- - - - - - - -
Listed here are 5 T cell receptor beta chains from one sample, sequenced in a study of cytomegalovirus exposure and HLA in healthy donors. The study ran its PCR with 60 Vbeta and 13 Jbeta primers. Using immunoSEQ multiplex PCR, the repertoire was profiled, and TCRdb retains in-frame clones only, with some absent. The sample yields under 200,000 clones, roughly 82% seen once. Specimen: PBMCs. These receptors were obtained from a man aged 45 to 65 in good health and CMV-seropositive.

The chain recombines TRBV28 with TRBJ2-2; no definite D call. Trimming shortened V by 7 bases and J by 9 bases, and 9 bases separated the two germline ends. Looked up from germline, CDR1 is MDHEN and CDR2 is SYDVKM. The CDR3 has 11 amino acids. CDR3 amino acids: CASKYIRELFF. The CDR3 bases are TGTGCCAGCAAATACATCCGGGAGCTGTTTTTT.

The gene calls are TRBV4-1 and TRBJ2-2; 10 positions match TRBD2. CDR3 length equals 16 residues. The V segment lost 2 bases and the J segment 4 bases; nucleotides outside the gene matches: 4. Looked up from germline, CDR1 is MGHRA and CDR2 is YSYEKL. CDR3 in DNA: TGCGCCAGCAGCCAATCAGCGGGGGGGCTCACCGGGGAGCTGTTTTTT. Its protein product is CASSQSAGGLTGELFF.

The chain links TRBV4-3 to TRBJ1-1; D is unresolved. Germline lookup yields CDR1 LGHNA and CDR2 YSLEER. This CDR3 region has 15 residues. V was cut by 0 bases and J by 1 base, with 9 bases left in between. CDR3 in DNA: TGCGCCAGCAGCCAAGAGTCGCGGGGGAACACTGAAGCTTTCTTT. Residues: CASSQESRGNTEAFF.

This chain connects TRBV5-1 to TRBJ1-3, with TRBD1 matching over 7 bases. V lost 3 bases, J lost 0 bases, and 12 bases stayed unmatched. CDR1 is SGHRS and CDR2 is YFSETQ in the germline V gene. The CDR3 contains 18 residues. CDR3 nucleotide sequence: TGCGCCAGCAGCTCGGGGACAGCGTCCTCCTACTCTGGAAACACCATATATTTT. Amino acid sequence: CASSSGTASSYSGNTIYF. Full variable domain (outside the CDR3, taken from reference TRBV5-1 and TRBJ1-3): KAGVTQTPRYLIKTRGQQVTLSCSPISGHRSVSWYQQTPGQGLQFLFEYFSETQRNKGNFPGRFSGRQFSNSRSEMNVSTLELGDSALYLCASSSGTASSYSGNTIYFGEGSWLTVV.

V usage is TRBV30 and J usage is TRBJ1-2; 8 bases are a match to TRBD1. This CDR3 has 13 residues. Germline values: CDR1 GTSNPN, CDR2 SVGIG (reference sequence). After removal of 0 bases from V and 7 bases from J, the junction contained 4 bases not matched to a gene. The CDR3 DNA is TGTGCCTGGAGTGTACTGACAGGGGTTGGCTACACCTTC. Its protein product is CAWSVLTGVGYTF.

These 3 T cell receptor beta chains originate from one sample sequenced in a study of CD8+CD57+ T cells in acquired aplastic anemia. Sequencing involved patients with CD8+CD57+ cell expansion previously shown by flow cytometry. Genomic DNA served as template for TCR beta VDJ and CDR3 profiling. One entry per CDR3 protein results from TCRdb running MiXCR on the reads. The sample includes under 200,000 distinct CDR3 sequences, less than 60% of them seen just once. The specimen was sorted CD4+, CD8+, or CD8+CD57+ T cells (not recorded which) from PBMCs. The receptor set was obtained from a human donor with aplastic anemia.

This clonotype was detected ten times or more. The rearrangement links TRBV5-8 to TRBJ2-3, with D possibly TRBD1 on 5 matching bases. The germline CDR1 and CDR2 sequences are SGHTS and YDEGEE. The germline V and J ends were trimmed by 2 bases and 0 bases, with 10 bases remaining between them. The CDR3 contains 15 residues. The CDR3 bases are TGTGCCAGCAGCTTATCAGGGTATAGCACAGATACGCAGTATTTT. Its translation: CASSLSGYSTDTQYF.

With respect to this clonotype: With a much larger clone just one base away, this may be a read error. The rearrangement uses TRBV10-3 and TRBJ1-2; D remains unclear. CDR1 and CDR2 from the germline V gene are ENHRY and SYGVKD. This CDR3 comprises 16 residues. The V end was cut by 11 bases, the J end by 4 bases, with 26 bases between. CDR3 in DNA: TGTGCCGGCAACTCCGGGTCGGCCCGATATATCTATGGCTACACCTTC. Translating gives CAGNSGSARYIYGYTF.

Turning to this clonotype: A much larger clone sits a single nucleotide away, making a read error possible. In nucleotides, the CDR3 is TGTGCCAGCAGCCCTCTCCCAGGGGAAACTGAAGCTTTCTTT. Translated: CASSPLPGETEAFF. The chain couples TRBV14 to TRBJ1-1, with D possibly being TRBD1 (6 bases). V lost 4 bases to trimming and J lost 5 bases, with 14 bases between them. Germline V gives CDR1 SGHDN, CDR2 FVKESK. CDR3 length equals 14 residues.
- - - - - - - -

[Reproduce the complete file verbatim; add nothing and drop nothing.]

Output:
Listed here are 5 T cell receptor beta chains from one sample, sequenced in a study of cytomegalovirus exposure and HLA in healthy donors. The study ran its PCR with 60 Vbeta and 13 Jbeta primers. Using immunoSEQ multiplex PCR, the repertoire was profiled, and TCRdb retains in-frame clones only, with some absent. The sample yields under 200,000 clones, roughly 82% seen once. Specimen: PBMCs. These receptors were obtained from a man aged 45 to 65 in good health and CMV-seropositive.

The chain recombines TRBV28 with TRBJ2-2; no definite D call. Trimming shortened V by 7 bases and J by 9 bases, and 9 bases separated the two germline ends. Looked up from germline, CDR1 is MDHEN and CDR2 is SYDVKM. The CDR3 has 11 amino acids. CDR3 amino acids: CASKYIRELFF. The CDR3 bases are TGTGCCAGCAAATACATCCGGGAGCTGTTTTTT.

The gene calls are TRBV4-1 and TRBJ2-2; 10 positions match TRBD2. CDR3 length equals 16 residues. The V segment lost 2 bases and the J segment 4 bases; nucleotides outside the gene matches: 4. Looked up from germline, CDR1 is MGHRA and CDR2 is YSYEKL. CDR3 in DNA: TGCGCCAGCAGCCAATCAGCGGGGGGGCTCACCGGGGAGCTGTTTTTT. Its protein product is CASSQSAGGLTGELFF.

The chain links TRBV4-3 to TRBJ1-1; D is unresolved. Germline lookup yields CDR1 LGHNA and CDR2 YSLEER. This CDR3 region has 15 residues. V was cut by 0 bases and J by 1 base, with 9 bases left in between. CDR3 in DNA: TGCGCCAGCAGCCAAGAGTCGCGGGGGAACACTGAAGCTTTCTTT. Residues: CASSQESRGNTEAFF.

This chain connects TRBV5-1 to TRBJ1-3, with TRBD1 matching over 7 bases. V lost 3 bases, J lost 0 bases, and 12 bases stayed unmatched. CDR1 is SGHRS and CDR2 is YFSETQ in the germline V gene. The CDR3 contains 18 residues. CDR3 nucleotide sequence: TGCGCCAGCAGCTCGGGGACAGCGTCCTCCTACTCTGGAAACACCATATATTTT. Amino acid sequence: CASSSGTASSYSGNTIYF. Full variable domain (outside the CDR3, taken from reference TRBV5-1 and TRBJ1-3): KAGVTQTPRYLIKTRGQQVTLSCSPISGHRSVSWYQQTPGQGLQFLFEYFSETQRNKGNFPGRFSGRQFSNSRSEMNVSTLELGDSALYLCASSSGTASSYSGNTIYFGEGSWLTVV.

V usage is TRBV30 and J usage is TRBJ1-2; 8 bases are a match to TRBD1. This CDR3 has 13 residues. Germline values: CDR1 GTSNPN, CDR2 SVGIG (reference sequence). After removal of 0 bases from V and 7 bases from J, the junction contained 4 bases not matched to a gene. The CDR3 DNA is TGTGCCTGGAGTGTACTGACAGGGGTTGGCTACACCTTC. Its protein product is CAWSVLTGVGYTF.

These 3 T cell receptor beta chains originate from one sample sequenced in a study of CD8+CD57+ T cells in acquired aplastic anemia. Sequencing involved patients with CD8+CD57+ cell expansion previously shown by flow cytometry. Genomic DNA served as template for TCR beta VDJ and CDR3 profiling. One entry per CDR3 protein results from TCRdb running MiXCR on the reads. The sample includes under 200,000 distinct CDR3 sequences, less than 60% of them seen just once. The specimen was sorted CD4+, CD8+, or CD8+CD57+ T cells (not recorded which) from PBMCs. The receptor set was obtained from a human donor with aplastic anemia.

This clonotype was detected ten times or more. The rearrangement links TRBV5-8 to TRBJ2-3, with D possibly TRBD1 on 5 matching bases. The germline CDR1 and CDR2 sequences are SGHTS and YDEGEE. The germline V and J ends were trimmed by 2 bases and 0 bases, with 10 bases remaining between them. The CDR3 contains 15 residues. The CDR3 bases are TGTGCCAGCAGCTTATCAGGGTATAGCACAGATACGCAGTATTTT. Its translation: CASSLSGYSTDTQYF.

With respect to this clonotype: With a much larger clone just one base away, this may be a read error. The rearrangement uses TRBV10-3 and TRBJ1-2; D remains unclear. CDR1 and CDR2 from the germline V gene are ENHRY and SYGVKD. This CDR3 comprises 16 residues. The V end was cut by 11 bases, the J end by 4 bases, with 26 bases between. CDR3 in DNA: TGTGCCGGCAACTCCGGGTCGGCCCGATATATCTATGGCTACACCTTC. Translating gives CAGNSGSARYIYGYTF.

Turning to this clonotype: A much larger clone sits a single nucleotide away, making a read error possible. In nucleotides, the CDR3 is TGTGCCAGCAGCCCTCTCCCAGGGGAAACTGAAGCTTTCTTT. Translated: CASSPLPGETEAFF. The chain couples TRBV14 to TRBJ1-1, with D possibly being TRBD1 (6 bases). V lost 4 bases to trimming and J lost 5 bases, with 14 bases between them. Germline V gives CDR1 SGHDN, CDR2 FVKESK. CDR3 length equals 14 residues.